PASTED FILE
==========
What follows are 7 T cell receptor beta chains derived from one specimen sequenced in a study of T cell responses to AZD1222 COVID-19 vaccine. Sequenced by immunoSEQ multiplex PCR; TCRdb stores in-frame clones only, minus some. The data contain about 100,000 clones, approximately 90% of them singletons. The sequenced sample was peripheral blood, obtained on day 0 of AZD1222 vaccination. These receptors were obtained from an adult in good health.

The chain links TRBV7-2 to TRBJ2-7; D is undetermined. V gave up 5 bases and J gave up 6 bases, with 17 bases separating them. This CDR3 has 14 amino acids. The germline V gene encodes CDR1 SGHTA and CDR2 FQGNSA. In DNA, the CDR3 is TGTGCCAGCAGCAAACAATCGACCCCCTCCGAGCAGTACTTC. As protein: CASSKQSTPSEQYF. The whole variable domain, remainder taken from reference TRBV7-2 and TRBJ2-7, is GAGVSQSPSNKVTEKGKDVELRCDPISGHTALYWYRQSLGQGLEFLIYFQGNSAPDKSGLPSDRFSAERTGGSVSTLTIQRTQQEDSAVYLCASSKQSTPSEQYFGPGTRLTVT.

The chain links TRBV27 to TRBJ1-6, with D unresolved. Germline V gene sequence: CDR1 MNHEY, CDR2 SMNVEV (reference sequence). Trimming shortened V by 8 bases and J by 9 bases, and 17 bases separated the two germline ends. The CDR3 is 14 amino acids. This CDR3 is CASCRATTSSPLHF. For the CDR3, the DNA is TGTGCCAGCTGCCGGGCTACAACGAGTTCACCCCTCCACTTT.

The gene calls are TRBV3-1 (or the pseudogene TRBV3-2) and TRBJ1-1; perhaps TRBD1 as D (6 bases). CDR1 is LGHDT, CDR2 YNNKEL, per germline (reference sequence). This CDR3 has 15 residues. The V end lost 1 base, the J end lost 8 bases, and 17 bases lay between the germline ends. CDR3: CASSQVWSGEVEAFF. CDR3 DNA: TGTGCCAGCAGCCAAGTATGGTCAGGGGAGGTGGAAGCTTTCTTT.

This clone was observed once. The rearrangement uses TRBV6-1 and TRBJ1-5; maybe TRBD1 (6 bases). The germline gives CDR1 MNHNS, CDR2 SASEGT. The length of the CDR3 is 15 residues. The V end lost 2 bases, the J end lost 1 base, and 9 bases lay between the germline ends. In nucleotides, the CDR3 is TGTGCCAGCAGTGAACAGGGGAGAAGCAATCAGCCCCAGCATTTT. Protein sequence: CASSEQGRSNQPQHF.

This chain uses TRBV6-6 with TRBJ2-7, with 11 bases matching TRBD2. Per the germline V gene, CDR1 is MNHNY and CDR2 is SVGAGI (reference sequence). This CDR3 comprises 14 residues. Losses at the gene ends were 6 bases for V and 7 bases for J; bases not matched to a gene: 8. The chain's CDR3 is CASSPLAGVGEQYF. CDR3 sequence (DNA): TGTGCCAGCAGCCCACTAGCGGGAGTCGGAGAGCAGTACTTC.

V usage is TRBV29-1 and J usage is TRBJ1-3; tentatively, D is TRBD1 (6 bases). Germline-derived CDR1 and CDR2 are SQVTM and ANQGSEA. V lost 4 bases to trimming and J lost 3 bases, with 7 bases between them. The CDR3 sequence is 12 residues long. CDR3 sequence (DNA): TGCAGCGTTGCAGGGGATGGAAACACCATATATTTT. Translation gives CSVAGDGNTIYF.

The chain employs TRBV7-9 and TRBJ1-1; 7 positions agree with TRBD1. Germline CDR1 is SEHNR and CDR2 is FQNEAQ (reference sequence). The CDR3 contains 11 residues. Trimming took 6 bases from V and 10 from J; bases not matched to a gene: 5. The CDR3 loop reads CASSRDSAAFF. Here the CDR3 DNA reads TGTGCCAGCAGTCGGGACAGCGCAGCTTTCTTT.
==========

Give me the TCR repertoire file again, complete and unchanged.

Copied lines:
What follows are 7 T cell receptor beta chains derived from one specimen sequenced in a study of T cell responses to AZD1222 COVID-19 vaccine. Sequenced by immunoSEQ multiplex PCR; TCRdb stores in-frame clones only, minus some. The data contain about 100,000 clones, approximately 90% of them singletons. The sequenced sample was peripheral blood, obtained on day 0 of AZD1222 vaccination. These receptors were obtained from an adult in good health.

The chain links TRBV7-2 to TRBJ2-7; D is undetermined. V gave up 5 bases and J gave up 6 bases, with 17 bases separating them. This CDR3 has 14 amino acids. The germline V gene encodes CDR1 SGHTA and CDR2 FQGNSA. In DNA, the CDR3 is TGTGCCAGCAGCAAACAATCGACCCCCTCCGAGCAGTACTTC. As protein: CASSKQSTPSEQYF. The whole variable domain, remainder taken from reference TRBV7-2 and TRBJ2-7, is GAGVSQSPSNKVTEKGKDVELRCDPISGHTALYWYRQSLGQGLEFLIYFQGNSAPDKSGLPSDRFSAERTGGSVSTLTIQRTQQEDSAVYLCASSKQSTPSEQYFGPGTRLTVT.

The chain links TRBV27 to TRBJ1-6, with D unresolved. Germline V gene sequence: CDR1 MNHEY, CDR2 SMNVEV (reference sequence). Trimming shortened V by 8 bases and J by 9 bases, and 17 bases separated the two germline ends. The CDR3 is 14 amino acids. This CDR3 is CASCRATTSSPLHF. For the CDR3, the DNA is TGTGCCAGCTGCCGGGCTACAACGAGTTCACCCCTCCACTTT.

The gene calls are TRBV3-1 (or the pseudogene TRBV3-2) and TRBJ1-1; perhaps TRBD1 as D (6 bases). CDR1 is LGHDT, CDR2 YNNKEL, per germline (reference sequence). This CDR3 has 15 residues. The V end lost 1 base, the J end lost 8 bases, and 17 bases lay between the germline ends. CDR3: CASSQVWSGEVEAFF. CDR3 DNA: TGTGCCAGCAGCCAAGTATGGTCAGGGGAGGTGGAAGCTTTCTTT.

This clone was observed once. The rearrangement uses TRBV6-1 and TRBJ1-5; maybe TRBD1 (6 bases). The germline gives CDR1 MNHNS, CDR2 SASEGT. The length of the CDR3 is 15 residues. The V end lost 2 bases, the J end lost 1 base, and 9 bases lay between the germline ends. In nucleotides, the CDR3 is TGTGCCAGCAGTGAACAGGGGAGAAGCAATCAGCCCCAGCATTTT. Protein sequence: CASSEQGRSNQPQHF.

This chain uses TRBV6-6 with TRBJ2-7, with 11 bases matching TRBD2. Per the germline V gene, CDR1 is MNHNY and CDR2 is SVGAGI (reference sequence). This CDR3 comprises 14 residues. Losses at the gene ends were 6 bases for V and 7 bases for J; bases not matched to a gene: 8. The chain's CDR3 is CASSPLAGVGEQYF. CDR3 sequence (DNA): TGTGCCAGCAGCCCACTAGCGGGAGTCGGAGAGCAGTACTTC.

V usage is TRBV29-1 and J usage is TRBJ1-3; tentatively, D is TRBD1 (6 bases). Germline-derived CDR1 and CDR2 are SQVTM and ANQGSEA. V lost 4 bases to trimming and J lost 3 bases, with 7 bases between them. The CDR3 sequence is 12 residues long. CDR3 sequence (DNA): TGCAGCGTTGCAGGGGATGGAAACACCATATATTTT. Translation gives CSVAGDGNTIYF.

The chain employs TRBV7-9 and TRBJ1-1; 7 positions agree with TRBD1. Germline CDR1 is SEHNR and CDR2 is FQNEAQ (reference sequence). The CDR3 contains 11 residues. Trimming took 6 bases from V and 10 from J; bases not matched to a gene: 5. The CDR3 loop reads CASSRDSAAFF. Here the CDR3 DNA reads TGTGCCAGCAGTCGGGACAGCGCAGCTTTCTTT.